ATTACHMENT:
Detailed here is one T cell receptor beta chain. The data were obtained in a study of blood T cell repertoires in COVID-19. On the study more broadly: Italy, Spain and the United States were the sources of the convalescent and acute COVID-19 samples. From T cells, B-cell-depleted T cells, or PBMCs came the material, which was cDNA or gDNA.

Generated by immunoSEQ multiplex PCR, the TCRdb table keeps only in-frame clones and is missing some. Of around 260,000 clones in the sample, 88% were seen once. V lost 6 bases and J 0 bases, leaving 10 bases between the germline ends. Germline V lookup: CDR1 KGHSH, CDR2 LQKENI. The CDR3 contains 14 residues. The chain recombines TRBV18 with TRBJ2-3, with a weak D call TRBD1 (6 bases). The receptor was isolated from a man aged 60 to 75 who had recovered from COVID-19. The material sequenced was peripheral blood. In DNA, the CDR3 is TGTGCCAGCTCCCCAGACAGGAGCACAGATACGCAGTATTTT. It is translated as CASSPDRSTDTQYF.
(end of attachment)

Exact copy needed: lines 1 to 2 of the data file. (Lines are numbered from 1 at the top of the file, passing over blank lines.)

Detailed here is one T cell receptor beta chain. The data were obtained in a study of blood T cell repertoires in COVID-19. On the study more broadly: Italy, Spain and the United States were the sources of the convalescent and acute COVID-19 samples. From T cells, B-cell-depleted T cells, or PBMCs came the material, which was cDNA or gDNA.

Generated by immunoSEQ multiplex PCR, the TCRdb table keeps only in-frame clones and is missing some. Of around 260,000 clones in the sample, 88% were seen once. V lost 6 bases and J 0 bases, leaving 10 bases between the germline ends. Germline V lookup: CDR1 KGHSH, CDR2 LQKENI. The CDR3 contains 14 residues. The chain recombines TRBV18 with TRBJ2-3, with a weak D call TRBD1 (6 bases). The receptor was isolated from a man aged 60 to 75 who had recovered from COVID-19. The material sequenced was peripheral blood. In DNA, the CDR3 is TGTGCCAGCTCCCCAGACAGGAGCACAGATACGCAGTATTTT. It is translated as CASSPDRSTDTQYF.